Robotic Surgery and Prostate Cancer
New Orleans

Urologic Surgery and Prostate Cancer - New Orleans

When medication and other non-surgical treatments are either unavailable or cannot relieve symptoms, surgery is the accepted treatment for a broad range of conditions that affect the male reproductive organs and the organs of the urinary tract. These conditions include, but are not limited to:

  • Prostate cancer
  • Ureteropelvic junction (UPJ) obstruction - impedes flow of urine from renal pelvis to proximal ureter
  • Bladder and kidney cancer
  • Vesicoureteral reflux - abnormal flow of urine from bladder back into ureters

    Facing any kind of urologic surgery creates a great deal of anxiety for most men. Among your concerns is: “Will my body function normally following surgery?” Traditional open urologic surgery – in which large incisions are made to access the pelvic organs – has been the standard approach when surgery is warranted. Yet common drawbacks of this procedure include significant post-surgical pain, a lengthy recovery and an unpredictable, potentially long-term impact on continence and sexual function.

    Fortunately, less invasive surgical options are available to many patients facing urologic surgery. The most common of these is laparoscopy, which uses small incisions. While laparoscopy can be very effective for many routine procedures, limitations of this technology prevent its use for more complex urologic surgeries.

    A new category of surgery, introduced with the development of the da Vinci® Surgical System, is being used by an increasing number of surgeons worldwide for prostatectomy and other urologic procedures. This minimally invasive approach, utilizing the latest in surgical and robotics technologies, is ideal for delicate urologic surgery. This includes prostatectomy, in which the target site is not only tightly confined but also surrounded by nerves affecting urinary control and sexual function. Using da Vinci, your surgeon has a better tool to spare surrounding nerves, which may enhance both your recovery experience and clinical outcomes.

    Prostate Cancer & Treatment

    The prostate is a male reproductive gland that produces a fluid found in semen. Located below the bladder and in front of the rectum, the prostate surrounds the urethra — the tube that empties urine from the bladder.

    Prostate cancer affects the prostate gland and may spread to surrounding structures. While most men with prostate cancer have no symptoms, physician can find prostate cancer during a regular checkup, using a combination of a blood test called a PSA and a digital rectal exam (DRE).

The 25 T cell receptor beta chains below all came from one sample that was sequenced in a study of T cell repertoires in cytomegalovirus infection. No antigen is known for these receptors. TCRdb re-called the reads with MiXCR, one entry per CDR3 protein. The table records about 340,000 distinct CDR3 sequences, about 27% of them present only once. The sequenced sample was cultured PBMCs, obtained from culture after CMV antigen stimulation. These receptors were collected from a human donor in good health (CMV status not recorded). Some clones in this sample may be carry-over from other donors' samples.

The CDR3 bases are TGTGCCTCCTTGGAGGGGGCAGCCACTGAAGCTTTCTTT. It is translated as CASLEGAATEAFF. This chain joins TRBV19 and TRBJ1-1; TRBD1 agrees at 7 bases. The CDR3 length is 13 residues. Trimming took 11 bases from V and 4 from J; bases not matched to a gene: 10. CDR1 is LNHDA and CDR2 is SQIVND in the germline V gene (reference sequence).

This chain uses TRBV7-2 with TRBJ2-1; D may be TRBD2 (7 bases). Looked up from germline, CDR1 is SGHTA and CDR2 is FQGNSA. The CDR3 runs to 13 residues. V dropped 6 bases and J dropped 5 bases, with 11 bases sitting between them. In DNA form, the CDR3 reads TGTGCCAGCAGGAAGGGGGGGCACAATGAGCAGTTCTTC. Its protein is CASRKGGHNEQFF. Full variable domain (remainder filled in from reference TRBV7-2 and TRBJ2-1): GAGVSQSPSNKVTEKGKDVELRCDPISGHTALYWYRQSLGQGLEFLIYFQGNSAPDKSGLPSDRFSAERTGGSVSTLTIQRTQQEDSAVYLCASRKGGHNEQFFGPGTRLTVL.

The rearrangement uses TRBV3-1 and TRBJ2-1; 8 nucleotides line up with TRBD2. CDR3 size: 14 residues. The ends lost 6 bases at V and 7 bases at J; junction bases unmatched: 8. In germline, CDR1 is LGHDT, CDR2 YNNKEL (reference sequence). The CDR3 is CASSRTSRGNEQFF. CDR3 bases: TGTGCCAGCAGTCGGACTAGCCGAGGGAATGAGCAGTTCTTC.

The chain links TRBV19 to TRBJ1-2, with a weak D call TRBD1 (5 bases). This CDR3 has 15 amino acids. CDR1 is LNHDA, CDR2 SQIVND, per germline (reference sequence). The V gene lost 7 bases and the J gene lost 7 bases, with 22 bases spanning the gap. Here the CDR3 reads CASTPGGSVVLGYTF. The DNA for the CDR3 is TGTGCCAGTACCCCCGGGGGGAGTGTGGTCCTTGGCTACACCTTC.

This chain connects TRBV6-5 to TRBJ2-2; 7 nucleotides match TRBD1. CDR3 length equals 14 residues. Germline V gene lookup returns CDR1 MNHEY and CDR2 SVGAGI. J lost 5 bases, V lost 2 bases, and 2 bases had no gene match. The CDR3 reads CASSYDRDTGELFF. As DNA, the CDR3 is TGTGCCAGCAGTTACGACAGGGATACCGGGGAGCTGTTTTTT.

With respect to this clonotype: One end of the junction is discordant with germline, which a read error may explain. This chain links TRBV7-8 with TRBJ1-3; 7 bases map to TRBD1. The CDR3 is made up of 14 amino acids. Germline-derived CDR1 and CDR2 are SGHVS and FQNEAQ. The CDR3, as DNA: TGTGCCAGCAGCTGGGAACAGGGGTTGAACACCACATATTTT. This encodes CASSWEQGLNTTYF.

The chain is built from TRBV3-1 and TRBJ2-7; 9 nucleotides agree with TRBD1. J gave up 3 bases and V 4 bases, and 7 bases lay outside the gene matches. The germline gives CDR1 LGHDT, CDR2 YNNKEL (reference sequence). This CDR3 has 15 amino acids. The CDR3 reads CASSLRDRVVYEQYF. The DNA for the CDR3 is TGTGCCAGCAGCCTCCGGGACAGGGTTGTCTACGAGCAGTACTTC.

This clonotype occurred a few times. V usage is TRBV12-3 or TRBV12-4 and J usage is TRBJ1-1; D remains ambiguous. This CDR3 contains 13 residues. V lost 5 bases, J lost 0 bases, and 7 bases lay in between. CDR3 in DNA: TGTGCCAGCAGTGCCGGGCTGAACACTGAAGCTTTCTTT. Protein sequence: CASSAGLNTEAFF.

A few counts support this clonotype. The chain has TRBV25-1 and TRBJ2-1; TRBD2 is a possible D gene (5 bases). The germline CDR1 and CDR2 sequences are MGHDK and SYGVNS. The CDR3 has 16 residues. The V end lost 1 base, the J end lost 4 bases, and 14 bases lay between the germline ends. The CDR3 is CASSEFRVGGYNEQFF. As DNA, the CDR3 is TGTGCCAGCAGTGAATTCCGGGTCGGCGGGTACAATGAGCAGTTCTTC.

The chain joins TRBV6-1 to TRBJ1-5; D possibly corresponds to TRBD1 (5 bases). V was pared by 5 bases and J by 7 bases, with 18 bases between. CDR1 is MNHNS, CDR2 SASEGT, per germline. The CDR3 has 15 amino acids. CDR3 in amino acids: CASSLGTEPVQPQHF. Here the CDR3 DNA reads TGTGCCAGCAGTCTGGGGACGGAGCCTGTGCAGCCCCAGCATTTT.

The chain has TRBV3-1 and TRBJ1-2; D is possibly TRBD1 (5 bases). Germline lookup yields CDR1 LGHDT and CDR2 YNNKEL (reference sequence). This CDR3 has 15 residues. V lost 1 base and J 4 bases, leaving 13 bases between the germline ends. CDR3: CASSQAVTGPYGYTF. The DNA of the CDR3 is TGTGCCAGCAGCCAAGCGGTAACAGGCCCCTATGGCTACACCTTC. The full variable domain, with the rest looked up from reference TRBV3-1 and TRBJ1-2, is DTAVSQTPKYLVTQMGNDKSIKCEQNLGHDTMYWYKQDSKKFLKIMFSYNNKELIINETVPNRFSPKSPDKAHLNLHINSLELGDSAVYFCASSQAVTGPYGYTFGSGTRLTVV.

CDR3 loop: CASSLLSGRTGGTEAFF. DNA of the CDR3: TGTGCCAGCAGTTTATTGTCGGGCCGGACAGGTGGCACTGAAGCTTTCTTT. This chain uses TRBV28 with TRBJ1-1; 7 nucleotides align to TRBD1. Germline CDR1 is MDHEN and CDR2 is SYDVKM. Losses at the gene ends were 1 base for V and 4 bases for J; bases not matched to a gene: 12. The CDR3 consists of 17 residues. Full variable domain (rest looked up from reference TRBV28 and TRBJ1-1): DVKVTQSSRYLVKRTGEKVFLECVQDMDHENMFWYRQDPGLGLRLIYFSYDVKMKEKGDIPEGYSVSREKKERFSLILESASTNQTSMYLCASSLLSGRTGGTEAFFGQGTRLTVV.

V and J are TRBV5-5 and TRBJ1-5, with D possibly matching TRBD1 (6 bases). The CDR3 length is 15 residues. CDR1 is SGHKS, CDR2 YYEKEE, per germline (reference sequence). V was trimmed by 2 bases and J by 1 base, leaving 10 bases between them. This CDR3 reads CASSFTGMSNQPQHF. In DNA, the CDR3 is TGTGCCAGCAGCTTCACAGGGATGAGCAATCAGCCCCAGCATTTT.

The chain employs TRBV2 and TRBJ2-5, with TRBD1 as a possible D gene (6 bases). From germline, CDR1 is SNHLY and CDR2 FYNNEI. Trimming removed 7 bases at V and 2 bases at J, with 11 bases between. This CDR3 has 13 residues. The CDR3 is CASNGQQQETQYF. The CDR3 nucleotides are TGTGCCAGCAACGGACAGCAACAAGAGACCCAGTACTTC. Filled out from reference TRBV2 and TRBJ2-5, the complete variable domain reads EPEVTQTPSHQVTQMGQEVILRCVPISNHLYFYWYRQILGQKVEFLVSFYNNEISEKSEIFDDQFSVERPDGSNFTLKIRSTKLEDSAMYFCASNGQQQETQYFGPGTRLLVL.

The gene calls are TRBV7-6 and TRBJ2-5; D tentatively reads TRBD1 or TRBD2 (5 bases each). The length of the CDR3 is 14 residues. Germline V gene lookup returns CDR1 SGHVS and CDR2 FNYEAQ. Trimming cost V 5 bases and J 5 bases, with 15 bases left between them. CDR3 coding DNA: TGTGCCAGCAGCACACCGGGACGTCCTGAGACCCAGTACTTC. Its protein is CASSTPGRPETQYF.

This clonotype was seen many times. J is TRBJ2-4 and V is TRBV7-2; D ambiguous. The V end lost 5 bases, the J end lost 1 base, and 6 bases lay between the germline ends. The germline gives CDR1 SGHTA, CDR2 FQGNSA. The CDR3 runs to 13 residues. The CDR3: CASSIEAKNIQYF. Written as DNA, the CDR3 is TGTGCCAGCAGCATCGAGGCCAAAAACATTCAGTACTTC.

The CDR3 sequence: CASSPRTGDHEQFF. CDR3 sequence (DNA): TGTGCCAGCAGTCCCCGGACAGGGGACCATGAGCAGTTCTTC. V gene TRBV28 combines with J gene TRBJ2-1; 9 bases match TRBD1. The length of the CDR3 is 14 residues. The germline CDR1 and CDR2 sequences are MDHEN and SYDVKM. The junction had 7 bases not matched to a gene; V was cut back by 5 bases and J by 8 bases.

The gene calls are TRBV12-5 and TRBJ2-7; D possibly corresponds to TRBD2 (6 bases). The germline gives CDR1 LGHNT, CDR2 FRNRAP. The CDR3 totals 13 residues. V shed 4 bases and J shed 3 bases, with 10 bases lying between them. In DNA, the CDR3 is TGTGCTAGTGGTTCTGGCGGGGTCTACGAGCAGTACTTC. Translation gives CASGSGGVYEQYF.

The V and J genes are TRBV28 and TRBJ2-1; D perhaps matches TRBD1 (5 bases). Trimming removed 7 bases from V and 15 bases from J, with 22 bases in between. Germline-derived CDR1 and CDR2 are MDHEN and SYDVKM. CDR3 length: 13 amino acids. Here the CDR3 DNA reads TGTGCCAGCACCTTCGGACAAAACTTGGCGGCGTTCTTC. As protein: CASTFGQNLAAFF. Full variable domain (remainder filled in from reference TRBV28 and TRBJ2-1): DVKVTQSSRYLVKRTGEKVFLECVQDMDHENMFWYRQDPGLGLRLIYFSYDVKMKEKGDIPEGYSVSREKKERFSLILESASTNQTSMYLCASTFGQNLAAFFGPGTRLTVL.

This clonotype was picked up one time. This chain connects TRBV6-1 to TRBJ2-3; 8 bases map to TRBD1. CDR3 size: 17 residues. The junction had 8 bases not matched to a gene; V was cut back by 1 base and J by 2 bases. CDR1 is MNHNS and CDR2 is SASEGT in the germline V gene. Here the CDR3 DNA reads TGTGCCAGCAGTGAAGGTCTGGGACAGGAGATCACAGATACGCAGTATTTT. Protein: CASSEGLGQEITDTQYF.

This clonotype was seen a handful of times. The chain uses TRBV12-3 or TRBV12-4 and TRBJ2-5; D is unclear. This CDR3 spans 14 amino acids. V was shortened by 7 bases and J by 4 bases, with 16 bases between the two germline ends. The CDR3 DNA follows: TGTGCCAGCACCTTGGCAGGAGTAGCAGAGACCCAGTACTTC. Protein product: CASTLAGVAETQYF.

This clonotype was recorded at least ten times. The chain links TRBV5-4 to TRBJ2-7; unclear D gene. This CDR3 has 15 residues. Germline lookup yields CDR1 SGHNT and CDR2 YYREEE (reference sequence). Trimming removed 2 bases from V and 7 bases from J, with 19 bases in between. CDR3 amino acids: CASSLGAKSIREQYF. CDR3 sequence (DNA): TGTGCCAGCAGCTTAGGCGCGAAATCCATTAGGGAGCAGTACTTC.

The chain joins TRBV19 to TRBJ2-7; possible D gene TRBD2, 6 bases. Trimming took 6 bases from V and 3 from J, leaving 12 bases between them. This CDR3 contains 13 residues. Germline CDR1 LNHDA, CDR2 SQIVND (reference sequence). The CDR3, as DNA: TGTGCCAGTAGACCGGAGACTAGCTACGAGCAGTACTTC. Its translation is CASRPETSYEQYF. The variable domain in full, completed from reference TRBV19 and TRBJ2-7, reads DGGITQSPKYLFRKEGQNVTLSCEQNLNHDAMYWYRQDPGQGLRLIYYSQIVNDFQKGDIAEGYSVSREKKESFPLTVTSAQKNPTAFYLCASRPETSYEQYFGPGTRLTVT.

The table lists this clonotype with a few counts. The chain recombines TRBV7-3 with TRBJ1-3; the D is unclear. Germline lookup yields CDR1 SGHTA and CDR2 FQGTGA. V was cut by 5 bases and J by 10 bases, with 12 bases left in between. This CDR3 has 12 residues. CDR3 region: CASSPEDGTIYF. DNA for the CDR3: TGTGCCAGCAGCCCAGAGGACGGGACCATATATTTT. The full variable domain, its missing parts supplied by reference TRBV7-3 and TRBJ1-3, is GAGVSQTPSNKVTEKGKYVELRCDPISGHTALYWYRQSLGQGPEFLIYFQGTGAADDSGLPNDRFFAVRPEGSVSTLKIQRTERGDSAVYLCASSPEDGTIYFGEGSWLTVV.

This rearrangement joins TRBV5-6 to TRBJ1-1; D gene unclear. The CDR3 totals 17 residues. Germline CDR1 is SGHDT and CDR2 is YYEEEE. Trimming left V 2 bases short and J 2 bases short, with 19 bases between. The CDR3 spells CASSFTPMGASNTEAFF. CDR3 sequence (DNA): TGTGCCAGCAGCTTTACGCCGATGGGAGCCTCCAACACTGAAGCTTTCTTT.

WJMC Urologic da Vinci Robotic Surgery

    Nearly one in six American men will be diagnosed with prostate cancer. New Orleans at WJMC physicians work to increase awareness among men in the area because prostate cancer detection is on the rise and mortality is declining as patients become more aware. Moreover, better treatments are allowing more men to return to active and productive lives after treatment.

    Treatment Options

    If the you have an early diagnosis of prostate cancer, New Orleans hospitals, such as West Jefferson Medical Center, provide a range of treatment options. These may include conservative management, radiation therapy with either external bream or brachytherapy therapy, cryosurgery and prostatectomy – surgical removal of the prostate. Your treatment options will depend on a number of factors, including the stage of the disease, your age and health or personal preference.

    1. The National Prostate Cancer Coalition: www.fightprostatecancer.org home/treatment & research/treatment options/surgery

    Prostatectomy

    The gold standard treatment option for men under 70 with early-stage, organ-confined cancer is surgical removal of the prostate using nerve-sparing radical prostatectomy. Prostatectomy is also the most widely used treatment for prostate cancer today in the US.1

    The primary goal of prostatectomy is removal of the cancer. A secondary goal is to preserve urinary function and -- when applicable -- erectile function. Preservation of the nerves necessary for erections can be an extremely important goal for patients. These nerves run alongside the prostate and are often damaged when removing the prostate. A nerve-sparing prostatectomy attempts to preserve these nerves so that the patient may be able to return to his prior erectile function.